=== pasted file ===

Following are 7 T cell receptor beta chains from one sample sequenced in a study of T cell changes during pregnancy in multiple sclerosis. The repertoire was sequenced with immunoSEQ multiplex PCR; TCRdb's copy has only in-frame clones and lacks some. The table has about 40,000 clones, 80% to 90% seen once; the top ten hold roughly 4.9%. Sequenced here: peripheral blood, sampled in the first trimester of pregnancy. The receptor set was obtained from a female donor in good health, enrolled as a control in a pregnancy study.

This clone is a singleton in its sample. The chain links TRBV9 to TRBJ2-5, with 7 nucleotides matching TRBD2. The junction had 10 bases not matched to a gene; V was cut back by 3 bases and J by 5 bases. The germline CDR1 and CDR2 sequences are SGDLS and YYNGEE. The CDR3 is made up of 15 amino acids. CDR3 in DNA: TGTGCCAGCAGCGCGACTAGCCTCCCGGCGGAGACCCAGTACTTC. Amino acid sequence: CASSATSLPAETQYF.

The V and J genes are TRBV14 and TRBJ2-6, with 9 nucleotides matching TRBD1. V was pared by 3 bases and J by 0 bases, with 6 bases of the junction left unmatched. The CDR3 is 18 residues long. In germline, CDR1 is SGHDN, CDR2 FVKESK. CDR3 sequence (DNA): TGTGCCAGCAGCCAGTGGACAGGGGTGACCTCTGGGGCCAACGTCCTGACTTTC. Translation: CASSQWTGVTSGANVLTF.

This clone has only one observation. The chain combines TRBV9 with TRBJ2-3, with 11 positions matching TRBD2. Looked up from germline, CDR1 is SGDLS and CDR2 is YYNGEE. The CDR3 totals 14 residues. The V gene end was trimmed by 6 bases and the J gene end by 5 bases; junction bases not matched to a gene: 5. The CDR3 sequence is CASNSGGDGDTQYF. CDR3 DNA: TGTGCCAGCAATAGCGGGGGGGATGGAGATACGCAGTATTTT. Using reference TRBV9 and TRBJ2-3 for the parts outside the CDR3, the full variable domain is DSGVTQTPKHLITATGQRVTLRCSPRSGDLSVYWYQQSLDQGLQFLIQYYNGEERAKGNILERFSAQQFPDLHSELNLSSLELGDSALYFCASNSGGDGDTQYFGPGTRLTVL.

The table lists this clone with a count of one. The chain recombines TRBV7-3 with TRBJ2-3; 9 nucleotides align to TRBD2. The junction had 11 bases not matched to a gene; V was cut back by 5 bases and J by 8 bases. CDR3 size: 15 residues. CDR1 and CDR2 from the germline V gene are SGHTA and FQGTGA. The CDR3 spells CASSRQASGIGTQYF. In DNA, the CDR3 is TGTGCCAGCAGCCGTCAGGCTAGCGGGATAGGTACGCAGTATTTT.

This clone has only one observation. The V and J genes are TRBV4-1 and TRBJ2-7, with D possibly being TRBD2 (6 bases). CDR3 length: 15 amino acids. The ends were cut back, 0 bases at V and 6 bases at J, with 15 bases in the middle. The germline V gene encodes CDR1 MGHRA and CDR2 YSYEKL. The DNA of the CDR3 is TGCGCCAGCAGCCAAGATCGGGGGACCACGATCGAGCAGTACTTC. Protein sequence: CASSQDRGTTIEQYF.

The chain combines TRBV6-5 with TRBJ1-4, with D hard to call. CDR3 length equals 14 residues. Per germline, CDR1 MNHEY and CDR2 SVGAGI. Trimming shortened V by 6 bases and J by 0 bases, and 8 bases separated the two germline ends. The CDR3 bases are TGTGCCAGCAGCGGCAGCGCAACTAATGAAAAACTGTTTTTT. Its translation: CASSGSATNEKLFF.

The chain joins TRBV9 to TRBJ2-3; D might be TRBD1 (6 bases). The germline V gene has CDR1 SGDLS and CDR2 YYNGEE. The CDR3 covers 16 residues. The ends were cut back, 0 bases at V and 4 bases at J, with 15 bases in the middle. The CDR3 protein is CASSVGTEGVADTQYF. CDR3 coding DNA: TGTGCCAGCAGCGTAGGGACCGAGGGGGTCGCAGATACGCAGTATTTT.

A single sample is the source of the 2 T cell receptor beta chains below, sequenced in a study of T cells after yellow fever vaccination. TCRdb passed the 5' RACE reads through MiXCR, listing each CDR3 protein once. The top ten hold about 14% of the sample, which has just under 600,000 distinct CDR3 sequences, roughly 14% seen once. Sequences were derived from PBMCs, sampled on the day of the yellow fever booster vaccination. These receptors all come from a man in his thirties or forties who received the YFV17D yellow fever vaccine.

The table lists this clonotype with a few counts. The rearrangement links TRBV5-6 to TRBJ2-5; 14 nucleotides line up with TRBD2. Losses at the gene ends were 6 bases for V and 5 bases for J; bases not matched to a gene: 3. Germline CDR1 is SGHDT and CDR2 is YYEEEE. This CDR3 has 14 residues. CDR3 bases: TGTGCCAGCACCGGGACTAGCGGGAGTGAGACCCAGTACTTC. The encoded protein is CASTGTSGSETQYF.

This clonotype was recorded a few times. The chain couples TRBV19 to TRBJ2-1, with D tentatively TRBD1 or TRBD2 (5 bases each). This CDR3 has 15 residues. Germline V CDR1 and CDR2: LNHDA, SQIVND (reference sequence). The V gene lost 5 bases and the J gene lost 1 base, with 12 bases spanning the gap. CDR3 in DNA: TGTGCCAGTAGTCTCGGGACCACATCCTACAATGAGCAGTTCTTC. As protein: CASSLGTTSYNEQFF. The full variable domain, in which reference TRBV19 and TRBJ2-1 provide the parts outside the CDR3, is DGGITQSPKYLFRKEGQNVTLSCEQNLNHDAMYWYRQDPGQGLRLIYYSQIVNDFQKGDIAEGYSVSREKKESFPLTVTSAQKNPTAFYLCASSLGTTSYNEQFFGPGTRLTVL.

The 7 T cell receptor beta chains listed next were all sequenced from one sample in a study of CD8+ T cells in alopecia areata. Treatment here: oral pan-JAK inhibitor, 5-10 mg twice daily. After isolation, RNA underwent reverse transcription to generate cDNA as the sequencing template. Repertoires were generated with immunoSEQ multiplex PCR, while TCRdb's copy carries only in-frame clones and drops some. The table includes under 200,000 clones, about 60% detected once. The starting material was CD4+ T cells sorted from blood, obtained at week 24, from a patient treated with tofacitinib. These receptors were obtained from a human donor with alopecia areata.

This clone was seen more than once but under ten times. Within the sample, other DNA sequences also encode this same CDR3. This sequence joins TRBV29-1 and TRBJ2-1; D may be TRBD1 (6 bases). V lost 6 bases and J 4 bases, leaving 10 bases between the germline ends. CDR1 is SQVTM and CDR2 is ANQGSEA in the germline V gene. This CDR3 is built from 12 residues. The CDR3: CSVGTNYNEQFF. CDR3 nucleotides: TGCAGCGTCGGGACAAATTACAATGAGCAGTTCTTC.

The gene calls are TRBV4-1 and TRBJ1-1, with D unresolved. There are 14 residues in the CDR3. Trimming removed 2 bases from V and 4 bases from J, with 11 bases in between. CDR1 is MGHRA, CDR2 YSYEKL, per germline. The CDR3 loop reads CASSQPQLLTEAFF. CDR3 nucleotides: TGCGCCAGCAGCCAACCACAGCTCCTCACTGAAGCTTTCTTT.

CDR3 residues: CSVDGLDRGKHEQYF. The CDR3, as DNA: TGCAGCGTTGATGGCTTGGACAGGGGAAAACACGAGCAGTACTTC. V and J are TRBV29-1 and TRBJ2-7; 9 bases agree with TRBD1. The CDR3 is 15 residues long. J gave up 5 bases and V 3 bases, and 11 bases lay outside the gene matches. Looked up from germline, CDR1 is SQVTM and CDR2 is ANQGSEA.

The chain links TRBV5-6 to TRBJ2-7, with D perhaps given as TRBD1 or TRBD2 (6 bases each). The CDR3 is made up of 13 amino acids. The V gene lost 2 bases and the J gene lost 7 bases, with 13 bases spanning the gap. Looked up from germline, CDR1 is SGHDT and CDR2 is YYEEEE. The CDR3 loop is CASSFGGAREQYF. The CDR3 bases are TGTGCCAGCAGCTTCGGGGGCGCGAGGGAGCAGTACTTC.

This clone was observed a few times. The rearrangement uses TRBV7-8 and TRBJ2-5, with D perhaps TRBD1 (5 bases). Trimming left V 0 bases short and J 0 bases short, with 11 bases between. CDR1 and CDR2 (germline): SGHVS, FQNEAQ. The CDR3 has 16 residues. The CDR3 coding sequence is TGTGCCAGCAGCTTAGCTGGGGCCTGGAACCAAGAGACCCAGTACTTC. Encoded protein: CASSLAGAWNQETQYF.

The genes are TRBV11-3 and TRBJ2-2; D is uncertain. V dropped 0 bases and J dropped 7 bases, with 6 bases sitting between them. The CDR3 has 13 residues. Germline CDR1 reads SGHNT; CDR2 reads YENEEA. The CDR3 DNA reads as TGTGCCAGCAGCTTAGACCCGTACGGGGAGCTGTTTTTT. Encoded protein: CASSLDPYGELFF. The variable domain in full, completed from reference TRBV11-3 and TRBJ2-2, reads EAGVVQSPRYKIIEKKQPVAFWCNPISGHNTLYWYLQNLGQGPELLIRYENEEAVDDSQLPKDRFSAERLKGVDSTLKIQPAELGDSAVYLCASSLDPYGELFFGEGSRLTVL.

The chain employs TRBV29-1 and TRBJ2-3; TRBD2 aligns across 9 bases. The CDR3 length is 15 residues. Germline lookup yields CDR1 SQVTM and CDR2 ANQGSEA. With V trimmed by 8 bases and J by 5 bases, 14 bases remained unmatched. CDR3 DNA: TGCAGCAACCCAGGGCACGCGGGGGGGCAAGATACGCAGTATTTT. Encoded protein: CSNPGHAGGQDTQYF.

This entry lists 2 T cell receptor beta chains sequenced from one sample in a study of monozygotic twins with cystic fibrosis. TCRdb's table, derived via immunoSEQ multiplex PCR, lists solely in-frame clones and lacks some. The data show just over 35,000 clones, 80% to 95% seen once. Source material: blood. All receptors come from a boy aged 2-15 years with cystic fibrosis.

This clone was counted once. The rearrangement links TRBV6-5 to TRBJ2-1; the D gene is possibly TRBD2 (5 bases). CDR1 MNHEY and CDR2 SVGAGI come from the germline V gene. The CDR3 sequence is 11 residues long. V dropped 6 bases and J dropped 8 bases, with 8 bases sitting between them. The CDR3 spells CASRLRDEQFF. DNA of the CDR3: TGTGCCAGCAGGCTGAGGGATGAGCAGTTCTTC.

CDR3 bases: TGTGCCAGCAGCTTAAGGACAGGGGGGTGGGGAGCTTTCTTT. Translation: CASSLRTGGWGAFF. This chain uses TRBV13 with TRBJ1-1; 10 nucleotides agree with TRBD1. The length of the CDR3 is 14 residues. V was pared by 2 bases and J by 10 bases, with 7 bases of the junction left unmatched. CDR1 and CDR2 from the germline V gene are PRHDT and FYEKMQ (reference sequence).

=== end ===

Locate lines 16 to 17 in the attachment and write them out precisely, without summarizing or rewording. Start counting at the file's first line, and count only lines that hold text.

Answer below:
The chain links TRBV5-6 to TRBJ2-7, with D perhaps given as TRBD1 or TRBD2 (6 bases each). The CDR3 is made up of 13 amino acids. The V gene lost 2 bases and the J gene lost 7 bases, with 13 bases spanning the gap. Looked up from germline, CDR1 is SGHDT and CDR2 is YYEEEE. The CDR3 loop is CASSFGGAREQYF. The CDR3 bases are TGTGCCAGCAGCTTCGGGGGCGCGAGGGAGCAGTACTTC.

This clone was observed a few times. The rearrangement uses TRBV7-8 and TRBJ2-5, with D perhaps TRBD1 (5 bases). Trimming left V 0 bases short and J 0 bases short, with 11 bases between. CDR1 and CDR2 (germline): SGHVS, FQNEAQ. The CDR3 has 16 residues. The CDR3 coding sequence is TGTGCCAGCAGCTTAGCTGGGGCCTGGAACCAAGAGACCCAGTACTTC. Encoded protein: CASSLAGAWNQETQYF.